GUEST POST: What’s on the line for Colorado this election, from a mom and mayor

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As the mother of a toddler with another child on the way, the high stakes of this election have taken on new meaning for me. As the Mayor of Lafayette, the same is true.

I am one of the many local elected officials on the ground when a natural disaster strikes our community. In the past few years, Colorado has experienced epic flooding, increased forest fires and record-breaking heat. Local communities must deal with the costs of rebuilding in the aftermath of such disasters.

And yet all this disruption in Colorado — and beyond — has done little to turn the dial this election towards addressing climate change, which continues to impact our state at an alarming and accelerated rate. Not a single question was asked about climate change throughout all three presidential debates.  Not one.

During the flood of 2013, the economic and human costs of climate change were on full display.  Nearly 2,000 people were rescued, and an estimated 19,000 homes were damaged with 1,500 destroyed. Nine Coloradans lost their lives.

Years later, the rebuilding continues in devastated communities. The economic loss of the flood in Colorado has been pegged at $2 billion, a staggering figure. An increase in flooding is consistent with a warming planet, as warmer air holds more moisture and can thus lead to heavier precipitation events.

Forest fires, too, are now a continual threat, so much so that even the term wildfire “season” seems inaccurate: One fire season essentially runs into the next. Climate change is contributing to drier winters and warmer springs, which increases the likelihood of forest fires. 2016 is slated to be the hottest on record, again, with many reports finding that ever larger, more intense fires in the American West are all but guaranteed in the years ahead.

Our children suffer from the health effects of oil and gas pollution, a major contributor to climate change. Such pollution leads to the formation of ground-level ozone, or smog, which research shows triggers more than 750,000 asthma attacks each year in the United States in children under the age of 18. Denver ranks third in the nation for the number of asthma attacks children here suffer each year.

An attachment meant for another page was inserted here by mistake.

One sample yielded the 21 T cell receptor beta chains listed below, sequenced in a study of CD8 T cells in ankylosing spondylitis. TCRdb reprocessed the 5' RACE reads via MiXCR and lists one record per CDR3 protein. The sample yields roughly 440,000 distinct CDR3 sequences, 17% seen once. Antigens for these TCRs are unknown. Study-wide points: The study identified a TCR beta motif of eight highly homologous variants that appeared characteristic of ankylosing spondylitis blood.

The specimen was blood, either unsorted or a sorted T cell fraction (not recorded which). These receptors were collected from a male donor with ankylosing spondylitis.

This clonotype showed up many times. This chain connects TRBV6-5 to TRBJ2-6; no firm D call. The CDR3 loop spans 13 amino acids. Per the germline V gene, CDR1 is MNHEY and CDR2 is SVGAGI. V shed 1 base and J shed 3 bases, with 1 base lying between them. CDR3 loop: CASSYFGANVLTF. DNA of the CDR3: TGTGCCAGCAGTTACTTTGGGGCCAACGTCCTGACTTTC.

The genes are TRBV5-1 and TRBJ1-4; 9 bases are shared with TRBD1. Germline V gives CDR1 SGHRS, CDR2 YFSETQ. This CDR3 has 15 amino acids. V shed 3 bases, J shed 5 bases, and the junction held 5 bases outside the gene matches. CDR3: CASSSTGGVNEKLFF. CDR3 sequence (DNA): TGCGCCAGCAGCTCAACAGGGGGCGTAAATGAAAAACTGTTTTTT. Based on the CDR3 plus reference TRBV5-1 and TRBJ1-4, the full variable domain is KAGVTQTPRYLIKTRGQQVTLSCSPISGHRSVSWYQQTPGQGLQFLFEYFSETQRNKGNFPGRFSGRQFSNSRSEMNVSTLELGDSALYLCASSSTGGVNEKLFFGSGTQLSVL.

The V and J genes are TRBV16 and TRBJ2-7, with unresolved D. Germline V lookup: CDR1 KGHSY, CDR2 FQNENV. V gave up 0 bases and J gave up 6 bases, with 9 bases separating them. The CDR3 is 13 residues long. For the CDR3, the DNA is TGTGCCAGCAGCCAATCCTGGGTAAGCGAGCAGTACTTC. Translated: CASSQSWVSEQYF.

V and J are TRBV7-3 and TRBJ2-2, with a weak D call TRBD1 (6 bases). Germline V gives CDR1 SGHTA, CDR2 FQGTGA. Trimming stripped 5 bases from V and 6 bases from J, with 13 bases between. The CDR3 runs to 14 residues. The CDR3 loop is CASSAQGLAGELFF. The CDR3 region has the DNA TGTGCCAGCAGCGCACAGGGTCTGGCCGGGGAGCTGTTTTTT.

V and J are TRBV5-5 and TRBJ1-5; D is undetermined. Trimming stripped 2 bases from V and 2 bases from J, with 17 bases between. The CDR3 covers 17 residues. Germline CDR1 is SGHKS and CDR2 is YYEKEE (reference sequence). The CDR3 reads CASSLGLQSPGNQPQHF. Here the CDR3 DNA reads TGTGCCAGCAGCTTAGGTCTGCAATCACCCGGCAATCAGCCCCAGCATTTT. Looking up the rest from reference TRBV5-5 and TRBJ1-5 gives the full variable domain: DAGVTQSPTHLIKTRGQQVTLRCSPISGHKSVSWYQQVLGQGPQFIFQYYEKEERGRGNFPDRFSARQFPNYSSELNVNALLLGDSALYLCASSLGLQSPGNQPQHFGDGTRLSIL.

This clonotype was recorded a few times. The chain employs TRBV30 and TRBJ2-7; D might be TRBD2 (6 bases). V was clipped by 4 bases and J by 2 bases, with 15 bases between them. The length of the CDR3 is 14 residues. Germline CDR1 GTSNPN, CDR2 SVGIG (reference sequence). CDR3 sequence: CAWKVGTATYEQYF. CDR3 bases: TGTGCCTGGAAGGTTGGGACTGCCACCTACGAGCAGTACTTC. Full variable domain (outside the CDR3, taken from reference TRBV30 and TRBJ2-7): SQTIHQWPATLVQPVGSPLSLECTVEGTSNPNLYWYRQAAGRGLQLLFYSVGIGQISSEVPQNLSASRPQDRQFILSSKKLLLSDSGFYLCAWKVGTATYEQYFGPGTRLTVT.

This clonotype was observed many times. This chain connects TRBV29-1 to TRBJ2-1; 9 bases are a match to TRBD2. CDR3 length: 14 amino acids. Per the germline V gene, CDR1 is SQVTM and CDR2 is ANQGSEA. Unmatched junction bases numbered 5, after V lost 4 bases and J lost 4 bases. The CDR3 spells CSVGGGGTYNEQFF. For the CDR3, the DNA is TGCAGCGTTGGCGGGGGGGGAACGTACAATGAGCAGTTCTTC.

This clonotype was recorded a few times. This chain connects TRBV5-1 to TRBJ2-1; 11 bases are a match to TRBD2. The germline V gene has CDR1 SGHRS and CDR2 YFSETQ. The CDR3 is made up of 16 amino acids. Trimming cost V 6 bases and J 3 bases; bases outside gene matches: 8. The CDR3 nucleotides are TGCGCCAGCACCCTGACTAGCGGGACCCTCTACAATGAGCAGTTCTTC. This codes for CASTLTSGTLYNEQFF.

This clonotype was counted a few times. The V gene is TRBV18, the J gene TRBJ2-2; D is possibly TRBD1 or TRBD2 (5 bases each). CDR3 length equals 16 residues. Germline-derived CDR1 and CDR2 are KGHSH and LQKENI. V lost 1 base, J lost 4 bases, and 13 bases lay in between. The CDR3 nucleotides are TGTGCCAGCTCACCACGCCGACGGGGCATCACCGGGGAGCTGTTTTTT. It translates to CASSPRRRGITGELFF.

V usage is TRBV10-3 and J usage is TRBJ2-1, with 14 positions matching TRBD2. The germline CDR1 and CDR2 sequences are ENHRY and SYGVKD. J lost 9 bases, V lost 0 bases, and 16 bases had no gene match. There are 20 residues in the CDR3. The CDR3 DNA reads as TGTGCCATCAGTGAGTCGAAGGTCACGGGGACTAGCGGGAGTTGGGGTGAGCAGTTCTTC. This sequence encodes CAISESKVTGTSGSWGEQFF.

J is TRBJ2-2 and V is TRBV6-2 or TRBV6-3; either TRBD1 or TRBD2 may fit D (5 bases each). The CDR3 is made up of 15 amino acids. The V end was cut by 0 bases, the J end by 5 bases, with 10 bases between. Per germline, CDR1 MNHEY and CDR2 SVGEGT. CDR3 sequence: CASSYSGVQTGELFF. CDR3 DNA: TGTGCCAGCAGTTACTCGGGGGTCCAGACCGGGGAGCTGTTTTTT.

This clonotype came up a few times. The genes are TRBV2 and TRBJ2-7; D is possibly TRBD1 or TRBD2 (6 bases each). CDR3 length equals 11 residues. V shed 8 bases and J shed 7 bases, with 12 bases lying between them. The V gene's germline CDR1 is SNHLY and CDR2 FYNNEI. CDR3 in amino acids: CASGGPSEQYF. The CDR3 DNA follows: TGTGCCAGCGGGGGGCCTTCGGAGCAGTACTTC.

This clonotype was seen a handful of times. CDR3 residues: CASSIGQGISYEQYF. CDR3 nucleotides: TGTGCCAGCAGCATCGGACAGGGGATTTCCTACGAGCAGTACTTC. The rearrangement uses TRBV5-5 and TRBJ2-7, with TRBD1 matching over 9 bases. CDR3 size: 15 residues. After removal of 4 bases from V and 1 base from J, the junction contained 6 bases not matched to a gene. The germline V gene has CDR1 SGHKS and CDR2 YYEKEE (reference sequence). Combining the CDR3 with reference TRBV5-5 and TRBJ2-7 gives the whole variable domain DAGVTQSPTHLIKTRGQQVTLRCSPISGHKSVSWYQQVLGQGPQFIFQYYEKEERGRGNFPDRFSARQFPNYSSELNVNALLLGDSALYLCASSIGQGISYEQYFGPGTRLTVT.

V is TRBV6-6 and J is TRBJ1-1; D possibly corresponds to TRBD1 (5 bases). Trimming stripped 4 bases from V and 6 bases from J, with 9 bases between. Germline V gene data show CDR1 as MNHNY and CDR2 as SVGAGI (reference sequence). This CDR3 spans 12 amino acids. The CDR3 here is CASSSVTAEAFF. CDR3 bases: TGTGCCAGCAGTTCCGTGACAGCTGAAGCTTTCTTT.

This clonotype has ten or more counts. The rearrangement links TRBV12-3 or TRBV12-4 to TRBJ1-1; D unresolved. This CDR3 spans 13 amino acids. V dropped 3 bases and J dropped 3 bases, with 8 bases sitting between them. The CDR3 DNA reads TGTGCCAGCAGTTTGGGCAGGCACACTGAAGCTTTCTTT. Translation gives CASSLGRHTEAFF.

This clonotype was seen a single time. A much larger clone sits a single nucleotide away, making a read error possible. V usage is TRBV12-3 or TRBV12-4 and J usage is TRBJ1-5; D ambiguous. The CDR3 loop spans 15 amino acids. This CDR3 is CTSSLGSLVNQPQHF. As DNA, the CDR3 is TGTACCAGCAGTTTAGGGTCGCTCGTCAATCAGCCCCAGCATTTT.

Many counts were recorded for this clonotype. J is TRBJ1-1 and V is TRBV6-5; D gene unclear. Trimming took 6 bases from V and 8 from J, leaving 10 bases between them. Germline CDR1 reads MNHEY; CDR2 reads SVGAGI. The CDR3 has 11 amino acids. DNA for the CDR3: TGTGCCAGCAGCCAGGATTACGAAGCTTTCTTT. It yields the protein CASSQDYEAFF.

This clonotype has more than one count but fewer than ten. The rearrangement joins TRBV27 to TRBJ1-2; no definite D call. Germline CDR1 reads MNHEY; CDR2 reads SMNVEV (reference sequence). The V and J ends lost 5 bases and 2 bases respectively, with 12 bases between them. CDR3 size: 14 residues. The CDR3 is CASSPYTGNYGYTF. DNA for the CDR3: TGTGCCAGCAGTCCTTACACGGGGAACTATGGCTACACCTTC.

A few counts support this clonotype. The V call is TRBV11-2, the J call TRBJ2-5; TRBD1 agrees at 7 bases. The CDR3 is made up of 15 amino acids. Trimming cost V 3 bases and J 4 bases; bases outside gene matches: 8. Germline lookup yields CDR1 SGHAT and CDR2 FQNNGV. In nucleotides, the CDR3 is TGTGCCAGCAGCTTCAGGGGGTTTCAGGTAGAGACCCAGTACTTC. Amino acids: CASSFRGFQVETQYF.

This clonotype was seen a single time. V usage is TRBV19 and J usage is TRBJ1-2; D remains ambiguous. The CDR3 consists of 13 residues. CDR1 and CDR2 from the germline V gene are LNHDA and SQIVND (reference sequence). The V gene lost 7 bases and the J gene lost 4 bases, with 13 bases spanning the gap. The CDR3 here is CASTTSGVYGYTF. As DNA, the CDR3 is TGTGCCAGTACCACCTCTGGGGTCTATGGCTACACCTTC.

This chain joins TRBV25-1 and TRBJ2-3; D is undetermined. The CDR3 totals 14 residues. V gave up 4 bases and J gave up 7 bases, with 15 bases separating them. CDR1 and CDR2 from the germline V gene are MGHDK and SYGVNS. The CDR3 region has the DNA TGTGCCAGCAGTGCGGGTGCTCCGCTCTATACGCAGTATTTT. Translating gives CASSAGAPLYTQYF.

Asthma attacks also cause children to miss school. In the Denver metro area, asthma is linked to 14,986 days of missed school and 44,220 restricted activity days.  In Colorado, 86 schools are within half a mile of an oil and gas operation site. With over 50,000 sites across the state, the result is that our kids are exposed to toxic pollution as they live, learn and play in their own communities.

The Outdoor Industry Association recently partnered with 77 other Colorado businesses to publish an open letter citing the urgent need for our elected leaders to take swift and substantive action on climate disruption. The letter states that in Colorado, ‘climate change isn’t a partisan issue but an economic one,’ with the outdoor recreation industry contributing $13.2 billion in sales and creating 125,000 jobs across the state. In other words, livelihoods are on the line.

Our ski industry and mountain communities rely on a snowpack that is increasingly unstable due to climate change. But the impact of an altered snowpack doesn’t stop there. As the letter asserts, this snowpack, in turn, also affects Colorado’s water and spring runoff, which impacts our rafting and kayaking industries and the myriad other outdoor activities that are at the core of our tourism-dependent economy.

But it doesn’t have to be this way. Climate disruption is not a red issue or blue issue. It is everyone’s issue. We are in this fight together. If we do not act to address the causes and consequences of a changing climate now, by making responsible decisions about our energy economy, our children and grandchildren are the ones who will continue to suffer and pay the consequences. Our children’s health, our economy, our livelihoods, recreation and Colorado’s environment are all at risk now. Unchecked climate change will only increase that risk.

On November 8th, we have the opportunity to elect leaders who will prioritize our families health ahead of polluter’s profits. Parents have a powerful voice in this election. Join me this election in voting as if your child’s health depends on it — because it does.